This is the draw of Kernville, a proper river town, quaint and friendly, the kind of place where you can pull over to the side of the road and get drunk with strangers for an hour or two.
Back at the Pinecone Inn, a black cat follows us up to the second floor and forces its way into our room. I pour myself a tall Jameson in a plastic cup and watch the skulking feline. Certain cultures, like the Scottish and the Japanese, believe that a black cat will bring prosperity and good luck. A woman who owns a black cat, it’s believed, will have many suitors. I glance at my girlfriend, who’s already fallen asleep.
Black cats also represent a symbol of evil omens, of misfortune and death. Pirates in the 18th century believed that if a black cat walked toward you, you’d have bad luck; away, good. If a black cat walked onto a ship and then off again, that ship was doomed to sink. I pick up the cat and set it out in the hall. It sits in the window and stares at me. I consider the cosmological implications of this event, what this encounter means in the scope of humankind’s chaotic finality, why the random nexus of the universe has brought I and cat together. Then I pass out.
On the way home, we visit the Exotic Feline Breeding Compound's Feline Conservation Center, or Cat House. The “non-profit organization that has been working for the last thirty years to save endangered felines found around the world” is located in Rosamond, in the westernmost desert valley of the Mojave. When I meet up with Camille Gadwood, Director of Public Relations at the Cat House, I’m saturated in sweat, shrink-wrapped in my own clothes.
“This isn’t a rescue,” Camille tells me as we walk the grounds, peacocks sunning themselves nearby. “We don’t take in someone’s ex-pets or circus stars or things like that. We’re researching genetic compatibility, so we don’t do any inbreeding. There are stud books kept on the breeders, so when we do find a match they come from all over the place. Basically, we let nature take its course. In many cases, we’re quite successful at it. Or, rather, they are.”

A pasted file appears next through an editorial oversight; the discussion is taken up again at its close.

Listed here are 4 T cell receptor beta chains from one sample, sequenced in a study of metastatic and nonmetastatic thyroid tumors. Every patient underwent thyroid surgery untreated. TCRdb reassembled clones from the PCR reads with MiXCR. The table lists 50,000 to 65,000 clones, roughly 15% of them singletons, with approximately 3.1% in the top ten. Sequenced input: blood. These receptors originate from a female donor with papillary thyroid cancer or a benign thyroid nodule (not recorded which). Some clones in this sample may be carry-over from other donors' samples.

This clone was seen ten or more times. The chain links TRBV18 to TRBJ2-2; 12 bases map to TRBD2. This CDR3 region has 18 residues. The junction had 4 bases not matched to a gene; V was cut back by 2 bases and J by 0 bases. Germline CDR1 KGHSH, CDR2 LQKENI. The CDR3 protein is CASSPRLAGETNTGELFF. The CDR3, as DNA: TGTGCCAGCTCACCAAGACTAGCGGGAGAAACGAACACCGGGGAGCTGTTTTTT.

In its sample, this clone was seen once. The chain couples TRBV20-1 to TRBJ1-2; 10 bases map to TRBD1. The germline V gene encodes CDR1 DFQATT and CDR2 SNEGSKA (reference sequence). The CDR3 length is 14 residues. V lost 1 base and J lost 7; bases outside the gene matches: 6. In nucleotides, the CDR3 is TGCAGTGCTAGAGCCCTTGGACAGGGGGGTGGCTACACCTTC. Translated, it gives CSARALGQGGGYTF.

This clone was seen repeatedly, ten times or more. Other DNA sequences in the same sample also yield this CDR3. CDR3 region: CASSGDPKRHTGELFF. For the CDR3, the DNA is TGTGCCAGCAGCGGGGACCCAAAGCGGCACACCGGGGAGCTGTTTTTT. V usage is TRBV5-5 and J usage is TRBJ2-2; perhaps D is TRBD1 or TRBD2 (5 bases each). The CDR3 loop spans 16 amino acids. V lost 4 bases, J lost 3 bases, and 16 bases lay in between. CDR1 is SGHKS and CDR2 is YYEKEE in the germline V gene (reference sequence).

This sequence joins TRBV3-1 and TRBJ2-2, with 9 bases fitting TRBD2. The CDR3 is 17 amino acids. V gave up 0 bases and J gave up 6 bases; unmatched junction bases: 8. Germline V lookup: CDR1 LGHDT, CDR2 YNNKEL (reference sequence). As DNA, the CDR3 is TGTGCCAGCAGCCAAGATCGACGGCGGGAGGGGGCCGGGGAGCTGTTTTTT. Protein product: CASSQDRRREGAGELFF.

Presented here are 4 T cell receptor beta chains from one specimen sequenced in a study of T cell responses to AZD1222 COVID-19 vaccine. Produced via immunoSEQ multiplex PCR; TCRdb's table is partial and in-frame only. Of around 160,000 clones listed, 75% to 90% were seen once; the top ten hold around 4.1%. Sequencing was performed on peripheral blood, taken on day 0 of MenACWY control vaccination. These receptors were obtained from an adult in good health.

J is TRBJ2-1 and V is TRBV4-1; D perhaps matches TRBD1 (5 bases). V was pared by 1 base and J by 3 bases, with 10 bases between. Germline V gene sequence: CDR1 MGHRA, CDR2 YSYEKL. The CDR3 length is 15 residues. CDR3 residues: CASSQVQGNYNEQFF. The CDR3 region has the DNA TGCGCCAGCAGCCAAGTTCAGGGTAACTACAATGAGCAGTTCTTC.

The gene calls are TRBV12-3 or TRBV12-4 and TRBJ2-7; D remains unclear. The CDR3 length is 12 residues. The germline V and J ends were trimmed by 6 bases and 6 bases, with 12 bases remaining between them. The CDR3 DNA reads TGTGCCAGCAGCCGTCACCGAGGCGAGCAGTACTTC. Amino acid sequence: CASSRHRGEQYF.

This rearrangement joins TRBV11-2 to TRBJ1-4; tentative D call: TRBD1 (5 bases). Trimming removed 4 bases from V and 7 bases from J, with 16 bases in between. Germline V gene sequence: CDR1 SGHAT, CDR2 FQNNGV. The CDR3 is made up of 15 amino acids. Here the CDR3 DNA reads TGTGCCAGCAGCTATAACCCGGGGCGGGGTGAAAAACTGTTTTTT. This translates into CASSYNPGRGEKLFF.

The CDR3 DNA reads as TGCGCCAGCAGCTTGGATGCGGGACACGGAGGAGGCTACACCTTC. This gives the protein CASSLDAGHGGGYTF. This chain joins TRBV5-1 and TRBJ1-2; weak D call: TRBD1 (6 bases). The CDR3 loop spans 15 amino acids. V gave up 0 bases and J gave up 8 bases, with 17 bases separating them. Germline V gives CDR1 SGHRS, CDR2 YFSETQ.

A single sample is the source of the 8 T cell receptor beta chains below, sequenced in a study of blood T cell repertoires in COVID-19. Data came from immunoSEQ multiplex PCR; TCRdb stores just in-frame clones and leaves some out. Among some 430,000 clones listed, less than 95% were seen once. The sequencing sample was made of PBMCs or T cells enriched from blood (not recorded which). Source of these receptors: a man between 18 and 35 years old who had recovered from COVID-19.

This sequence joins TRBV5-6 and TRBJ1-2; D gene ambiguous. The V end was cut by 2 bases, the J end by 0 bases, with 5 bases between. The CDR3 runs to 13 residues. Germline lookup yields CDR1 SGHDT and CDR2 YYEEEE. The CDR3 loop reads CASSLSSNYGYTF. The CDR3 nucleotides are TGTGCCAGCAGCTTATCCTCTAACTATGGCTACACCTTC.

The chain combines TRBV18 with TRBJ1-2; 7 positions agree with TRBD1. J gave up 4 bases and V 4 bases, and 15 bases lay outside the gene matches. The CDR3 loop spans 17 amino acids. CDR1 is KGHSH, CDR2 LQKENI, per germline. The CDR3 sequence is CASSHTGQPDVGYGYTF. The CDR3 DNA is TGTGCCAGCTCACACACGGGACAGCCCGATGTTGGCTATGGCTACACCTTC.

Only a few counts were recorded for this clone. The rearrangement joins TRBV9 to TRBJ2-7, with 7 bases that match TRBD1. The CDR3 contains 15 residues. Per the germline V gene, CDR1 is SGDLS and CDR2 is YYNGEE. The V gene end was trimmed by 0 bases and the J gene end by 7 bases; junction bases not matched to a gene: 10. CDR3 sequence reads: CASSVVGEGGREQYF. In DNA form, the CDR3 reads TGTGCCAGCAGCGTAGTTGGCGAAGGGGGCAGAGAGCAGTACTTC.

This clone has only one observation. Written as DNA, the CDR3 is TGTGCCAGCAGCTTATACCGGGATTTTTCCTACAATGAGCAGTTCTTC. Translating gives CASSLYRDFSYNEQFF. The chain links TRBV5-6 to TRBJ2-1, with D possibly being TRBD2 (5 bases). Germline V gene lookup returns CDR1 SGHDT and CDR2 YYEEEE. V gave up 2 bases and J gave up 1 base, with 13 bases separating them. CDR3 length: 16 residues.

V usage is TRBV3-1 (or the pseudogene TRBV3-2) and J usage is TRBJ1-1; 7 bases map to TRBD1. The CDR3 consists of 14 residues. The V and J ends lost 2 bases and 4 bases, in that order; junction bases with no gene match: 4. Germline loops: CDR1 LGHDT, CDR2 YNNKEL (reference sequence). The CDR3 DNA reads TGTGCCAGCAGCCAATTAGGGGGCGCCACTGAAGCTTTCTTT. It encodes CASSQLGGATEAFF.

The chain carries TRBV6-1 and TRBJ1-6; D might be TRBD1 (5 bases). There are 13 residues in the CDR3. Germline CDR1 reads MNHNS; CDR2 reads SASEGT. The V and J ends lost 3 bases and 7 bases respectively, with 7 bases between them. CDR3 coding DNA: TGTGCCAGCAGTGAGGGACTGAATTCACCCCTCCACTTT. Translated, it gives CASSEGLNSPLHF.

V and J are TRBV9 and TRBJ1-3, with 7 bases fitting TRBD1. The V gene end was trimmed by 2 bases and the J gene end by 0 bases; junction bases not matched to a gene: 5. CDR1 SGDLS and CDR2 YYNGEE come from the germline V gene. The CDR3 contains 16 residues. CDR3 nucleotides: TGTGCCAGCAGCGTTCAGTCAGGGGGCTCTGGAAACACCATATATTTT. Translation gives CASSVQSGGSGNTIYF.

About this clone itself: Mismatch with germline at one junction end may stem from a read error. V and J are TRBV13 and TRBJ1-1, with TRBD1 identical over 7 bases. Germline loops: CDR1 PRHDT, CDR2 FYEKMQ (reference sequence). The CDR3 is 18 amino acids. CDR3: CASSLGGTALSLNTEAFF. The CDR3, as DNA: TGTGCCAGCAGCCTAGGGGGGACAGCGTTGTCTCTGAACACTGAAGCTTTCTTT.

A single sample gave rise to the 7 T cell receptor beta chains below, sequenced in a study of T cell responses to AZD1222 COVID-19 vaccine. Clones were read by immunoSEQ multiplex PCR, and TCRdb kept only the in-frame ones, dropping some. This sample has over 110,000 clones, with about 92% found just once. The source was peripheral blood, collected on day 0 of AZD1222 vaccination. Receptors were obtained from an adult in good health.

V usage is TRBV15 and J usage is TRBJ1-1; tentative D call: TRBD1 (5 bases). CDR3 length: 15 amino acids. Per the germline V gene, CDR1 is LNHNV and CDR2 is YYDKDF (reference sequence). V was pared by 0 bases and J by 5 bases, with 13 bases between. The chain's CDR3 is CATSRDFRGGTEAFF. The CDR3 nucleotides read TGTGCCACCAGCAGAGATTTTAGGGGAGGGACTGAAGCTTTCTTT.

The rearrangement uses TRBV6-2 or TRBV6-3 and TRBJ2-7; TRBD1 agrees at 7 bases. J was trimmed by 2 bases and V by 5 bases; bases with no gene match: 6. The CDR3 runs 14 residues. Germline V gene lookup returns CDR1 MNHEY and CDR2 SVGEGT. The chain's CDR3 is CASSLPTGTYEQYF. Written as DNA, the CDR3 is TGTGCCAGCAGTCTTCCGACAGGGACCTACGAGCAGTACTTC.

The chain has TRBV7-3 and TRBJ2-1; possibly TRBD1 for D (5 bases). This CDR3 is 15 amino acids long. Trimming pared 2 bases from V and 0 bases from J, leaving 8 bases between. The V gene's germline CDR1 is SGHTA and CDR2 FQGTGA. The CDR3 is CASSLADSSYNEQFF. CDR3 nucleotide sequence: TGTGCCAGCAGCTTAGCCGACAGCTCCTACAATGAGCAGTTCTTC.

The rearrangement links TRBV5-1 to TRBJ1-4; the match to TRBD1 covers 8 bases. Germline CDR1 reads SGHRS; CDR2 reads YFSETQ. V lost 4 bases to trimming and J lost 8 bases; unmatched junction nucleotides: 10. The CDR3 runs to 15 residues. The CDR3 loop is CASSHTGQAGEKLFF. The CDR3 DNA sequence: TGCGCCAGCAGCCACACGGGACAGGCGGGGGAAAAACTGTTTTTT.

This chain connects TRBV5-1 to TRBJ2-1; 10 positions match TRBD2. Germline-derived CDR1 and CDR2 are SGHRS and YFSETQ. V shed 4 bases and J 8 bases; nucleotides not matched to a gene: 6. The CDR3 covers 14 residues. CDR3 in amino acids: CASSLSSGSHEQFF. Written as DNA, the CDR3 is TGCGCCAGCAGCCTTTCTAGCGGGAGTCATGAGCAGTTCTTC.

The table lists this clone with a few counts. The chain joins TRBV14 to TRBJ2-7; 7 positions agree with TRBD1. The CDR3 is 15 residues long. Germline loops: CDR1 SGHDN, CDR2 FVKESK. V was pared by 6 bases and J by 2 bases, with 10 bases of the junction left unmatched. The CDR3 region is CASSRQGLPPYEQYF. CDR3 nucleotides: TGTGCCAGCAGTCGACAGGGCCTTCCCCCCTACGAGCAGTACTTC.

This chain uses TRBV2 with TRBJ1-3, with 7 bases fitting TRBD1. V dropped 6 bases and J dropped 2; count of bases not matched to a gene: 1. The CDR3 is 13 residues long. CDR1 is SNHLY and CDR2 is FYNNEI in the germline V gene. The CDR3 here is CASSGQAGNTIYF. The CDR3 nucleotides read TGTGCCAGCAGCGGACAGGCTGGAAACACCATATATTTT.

We approach the cage of a black jaguar. It’s stout and muscular, lumbering its heft, its bulk, every foot-pound of its bodily torque back and forth behind the bars.
Camille continues, “They pick and choose what to like and what not to like in a mate.”
There’s a word for seeing God in something earthly—a child, a horse, the eye of a storm—that an eccentric and crippled theology professor told me one afternoon on the Marquette University lawn (“For me,” he said, “it’s in the face of a snow leopard.”), but I’ve since forgotten the word. It’s Latin, I think, or Greek. I don’t see God in the black jaguar, but it’s humbling to stand three feet from so much power, and when the beast stops and fixes me in its sovereign sneer, it’s like staring down the barrel of a gun. I want something to emerge, however subtle and primordial, in the icy yellows of its eyes—a glimmer of recognition, a twinkle of reverence—but I know all he sees in me are shanks, loins, and spareribs.
“It’s just strange what the unspoken criteria are, what the cats look for.”
“Personalities,” Camille says. “It’s what we all look for.”
My girlfriend and I head home, arrowing south on the 14 toward Los Angeles, air conditioner cranked. I consider the rejuvenating powers of travel—even day trips—the essential nature of stepping away from your life, your city, and the necessity of leisure. I think about the first civilizations popping up along the Tigris-Euphrates Rivers. I imagine them happy, floating the Tigris, say, with a couple pints of Mesopotamian beer sloshing around in their bellies.